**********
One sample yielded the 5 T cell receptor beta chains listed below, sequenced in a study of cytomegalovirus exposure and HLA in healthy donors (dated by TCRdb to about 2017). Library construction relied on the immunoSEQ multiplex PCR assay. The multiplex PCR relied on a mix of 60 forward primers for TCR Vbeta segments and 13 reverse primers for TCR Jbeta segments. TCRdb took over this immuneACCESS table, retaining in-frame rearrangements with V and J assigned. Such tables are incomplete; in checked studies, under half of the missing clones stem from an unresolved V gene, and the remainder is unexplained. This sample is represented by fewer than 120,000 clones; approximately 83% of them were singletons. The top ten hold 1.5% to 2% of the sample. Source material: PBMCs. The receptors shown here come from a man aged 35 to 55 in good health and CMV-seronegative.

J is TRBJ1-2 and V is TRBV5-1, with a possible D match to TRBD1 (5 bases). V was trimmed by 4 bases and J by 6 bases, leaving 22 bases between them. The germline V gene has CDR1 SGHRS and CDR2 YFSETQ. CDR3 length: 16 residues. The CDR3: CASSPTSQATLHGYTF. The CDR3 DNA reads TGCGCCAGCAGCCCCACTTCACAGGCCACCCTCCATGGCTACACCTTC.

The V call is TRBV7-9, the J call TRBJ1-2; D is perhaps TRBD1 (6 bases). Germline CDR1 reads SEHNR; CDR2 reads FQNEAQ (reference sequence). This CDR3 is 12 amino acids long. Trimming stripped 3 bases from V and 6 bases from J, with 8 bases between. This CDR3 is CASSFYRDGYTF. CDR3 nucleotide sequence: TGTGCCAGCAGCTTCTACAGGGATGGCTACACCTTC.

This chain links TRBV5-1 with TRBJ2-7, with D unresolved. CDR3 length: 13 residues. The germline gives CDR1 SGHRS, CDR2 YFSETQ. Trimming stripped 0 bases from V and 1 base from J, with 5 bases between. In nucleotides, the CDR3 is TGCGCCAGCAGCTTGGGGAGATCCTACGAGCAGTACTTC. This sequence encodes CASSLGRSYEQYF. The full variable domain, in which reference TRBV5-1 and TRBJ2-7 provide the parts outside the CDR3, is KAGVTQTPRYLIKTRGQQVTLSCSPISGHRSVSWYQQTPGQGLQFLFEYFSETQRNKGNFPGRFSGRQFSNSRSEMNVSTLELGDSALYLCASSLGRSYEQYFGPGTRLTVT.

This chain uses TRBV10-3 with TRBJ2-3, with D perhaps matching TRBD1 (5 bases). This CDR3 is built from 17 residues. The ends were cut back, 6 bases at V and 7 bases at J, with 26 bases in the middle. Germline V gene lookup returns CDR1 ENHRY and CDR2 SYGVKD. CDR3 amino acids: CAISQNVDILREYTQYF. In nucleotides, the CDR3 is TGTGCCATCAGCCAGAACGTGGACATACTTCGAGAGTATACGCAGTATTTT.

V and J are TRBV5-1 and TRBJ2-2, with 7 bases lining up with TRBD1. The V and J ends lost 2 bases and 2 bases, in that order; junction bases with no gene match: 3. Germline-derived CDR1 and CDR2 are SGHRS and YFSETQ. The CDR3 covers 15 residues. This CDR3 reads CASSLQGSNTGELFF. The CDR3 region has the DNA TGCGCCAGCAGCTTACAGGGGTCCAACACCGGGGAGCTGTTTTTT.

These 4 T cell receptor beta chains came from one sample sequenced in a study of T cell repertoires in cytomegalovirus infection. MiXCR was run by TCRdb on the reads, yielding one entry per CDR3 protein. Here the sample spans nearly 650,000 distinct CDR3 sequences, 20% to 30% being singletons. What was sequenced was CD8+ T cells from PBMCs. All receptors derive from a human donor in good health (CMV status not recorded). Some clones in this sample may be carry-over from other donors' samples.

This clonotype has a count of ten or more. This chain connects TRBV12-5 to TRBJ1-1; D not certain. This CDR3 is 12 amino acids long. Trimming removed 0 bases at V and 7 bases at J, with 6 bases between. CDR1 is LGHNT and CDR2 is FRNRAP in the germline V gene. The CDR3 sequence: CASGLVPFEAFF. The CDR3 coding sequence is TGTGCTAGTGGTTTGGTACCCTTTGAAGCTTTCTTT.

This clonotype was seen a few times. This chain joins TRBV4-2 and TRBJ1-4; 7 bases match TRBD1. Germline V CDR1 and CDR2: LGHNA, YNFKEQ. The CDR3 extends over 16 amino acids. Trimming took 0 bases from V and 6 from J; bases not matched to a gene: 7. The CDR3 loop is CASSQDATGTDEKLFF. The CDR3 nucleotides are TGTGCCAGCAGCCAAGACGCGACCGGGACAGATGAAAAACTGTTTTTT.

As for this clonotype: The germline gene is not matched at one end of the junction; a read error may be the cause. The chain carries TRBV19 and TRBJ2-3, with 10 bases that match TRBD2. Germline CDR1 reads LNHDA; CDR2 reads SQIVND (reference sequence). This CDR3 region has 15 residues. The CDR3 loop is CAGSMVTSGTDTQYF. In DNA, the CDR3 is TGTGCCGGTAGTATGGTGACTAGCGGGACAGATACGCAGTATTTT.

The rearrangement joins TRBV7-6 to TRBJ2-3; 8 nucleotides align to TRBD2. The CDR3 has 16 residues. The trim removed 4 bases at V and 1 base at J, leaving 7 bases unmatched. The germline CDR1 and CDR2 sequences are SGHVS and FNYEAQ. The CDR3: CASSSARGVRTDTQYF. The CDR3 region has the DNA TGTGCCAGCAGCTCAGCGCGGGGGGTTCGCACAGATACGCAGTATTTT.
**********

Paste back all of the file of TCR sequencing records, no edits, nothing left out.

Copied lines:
One sample yielded the 5 T cell receptor beta chains listed below, sequenced in a study of cytomegalovirus exposure and HLA in healthy donors (dated by TCRdb to about 2017). Library construction relied on the immunoSEQ multiplex PCR assay. The multiplex PCR relied on a mix of 60 forward primers for TCR Vbeta segments and 13 reverse primers for TCR Jbeta segments. TCRdb took over this immuneACCESS table, retaining in-frame rearrangements with V and J assigned. Such tables are incomplete; in checked studies, under half of the missing clones stem from an unresolved V gene, and the remainder is unexplained. This sample is represented by fewer than 120,000 clones; approximately 83% of them were singletons. The top ten hold 1.5% to 2% of the sample. Source material: PBMCs. The receptors shown here come from a man aged 35 to 55 in good health and CMV-seronegative.

J is TRBJ1-2 and V is TRBV5-1, with a possible D match to TRBD1 (5 bases). V was trimmed by 4 bases and J by 6 bases, leaving 22 bases between them. The germline V gene has CDR1 SGHRS and CDR2 YFSETQ. CDR3 length: 16 residues. The CDR3: CASSPTSQATLHGYTF. The CDR3 DNA reads TGCGCCAGCAGCCCCACTTCACAGGCCACCCTCCATGGCTACACCTTC.

The V call is TRBV7-9, the J call TRBJ1-2; D is perhaps TRBD1 (6 bases). Germline CDR1 reads SEHNR; CDR2 reads FQNEAQ (reference sequence). This CDR3 is 12 amino acids long. Trimming stripped 3 bases from V and 6 bases from J, with 8 bases between. This CDR3 is CASSFYRDGYTF. CDR3 nucleotide sequence: TGTGCCAGCAGCTTCTACAGGGATGGCTACACCTTC.

This chain links TRBV5-1 with TRBJ2-7, with D unresolved. CDR3 length: 13 residues. The germline gives CDR1 SGHRS, CDR2 YFSETQ. Trimming stripped 0 bases from V and 1 base from J, with 5 bases between. In nucleotides, the CDR3 is TGCGCCAGCAGCTTGGGGAGATCCTACGAGCAGTACTTC. This sequence encodes CASSLGRSYEQYF. The full variable domain, in which reference TRBV5-1 and TRBJ2-7 provide the parts outside the CDR3, is KAGVTQTPRYLIKTRGQQVTLSCSPISGHRSVSWYQQTPGQGLQFLFEYFSETQRNKGNFPGRFSGRQFSNSRSEMNVSTLELGDSALYLCASSLGRSYEQYFGPGTRLTVT.

This chain uses TRBV10-3 with TRBJ2-3, with D perhaps matching TRBD1 (5 bases). This CDR3 is built from 17 residues. The ends were cut back, 6 bases at V and 7 bases at J, with 26 bases in the middle. Germline V gene lookup returns CDR1 ENHRY and CDR2 SYGVKD. CDR3 amino acids: CAISQNVDILREYTQYF. In nucleotides, the CDR3 is TGTGCCATCAGCCAGAACGTGGACATACTTCGAGAGTATACGCAGTATTTT.

V and J are TRBV5-1 and TRBJ2-2, with 7 bases lining up with TRBD1. The V and J ends lost 2 bases and 2 bases, in that order; junction bases with no gene match: 3. Germline-derived CDR1 and CDR2 are SGHRS and YFSETQ. The CDR3 covers 15 residues. This CDR3 reads CASSLQGSNTGELFF. The CDR3 region has the DNA TGCGCCAGCAGCTTACAGGGGTCCAACACCGGGGAGCTGTTTTTT.

These 4 T cell receptor beta chains came from one sample sequenced in a study of T cell repertoires in cytomegalovirus infection. MiXCR was run by TCRdb on the reads, yielding one entry per CDR3 protein. Here the sample spans nearly 650,000 distinct CDR3 sequences, 20% to 30% being singletons. What was sequenced was CD8+ T cells from PBMCs. All receptors derive from a human donor in good health (CMV status not recorded). Some clones in this sample may be carry-over from other donors' samples.

This clonotype has a count of ten or more. This chain connects TRBV12-5 to TRBJ1-1; D not certain. This CDR3 is 12 amino acids long. Trimming removed 0 bases at V and 7 bases at J, with 6 bases between. CDR1 is LGHNT and CDR2 is FRNRAP in the germline V gene. The CDR3 sequence: CASGLVPFEAFF. The CDR3 coding sequence is TGTGCTAGTGGTTTGGTACCCTTTGAAGCTTTCTTT.

This clonotype was seen a few times. This chain joins TRBV4-2 and TRBJ1-4; 7 bases match TRBD1. Germline V CDR1 and CDR2: LGHNA, YNFKEQ. The CDR3 extends over 16 amino acids. Trimming took 0 bases from V and 6 from J; bases not matched to a gene: 7. The CDR3 loop is CASSQDATGTDEKLFF. The CDR3 nucleotides are TGTGCCAGCAGCCAAGACGCGACCGGGACAGATGAAAAACTGTTTTTT.

As for this clonotype: The germline gene is not matched at one end of the junction; a read error may be the cause. The chain carries TRBV19 and TRBJ2-3, with 10 bases that match TRBD2. Germline CDR1 reads LNHDA; CDR2 reads SQIVND (reference sequence). This CDR3 region has 15 residues. The CDR3 loop is CAGSMVTSGTDTQYF. In DNA, the CDR3 is TGTGCCGGTAGTATGGTGACTAGCGGGACAGATACGCAGTATTTT.

The rearrangement joins TRBV7-6 to TRBJ2-3; 8 nucleotides align to TRBD2. The CDR3 has 16 residues. The trim removed 4 bases at V and 1 base at J, leaving 7 bases unmatched. The germline CDR1 and CDR2 sequences are SGHVS and FNYEAQ. The CDR3: CASSSARGVRTDTQYF. The CDR3 region has the DNA TGTGCCAGCAGCTCAGCGCGGGGGGTTCGCACAGATACGCAGTATTTT.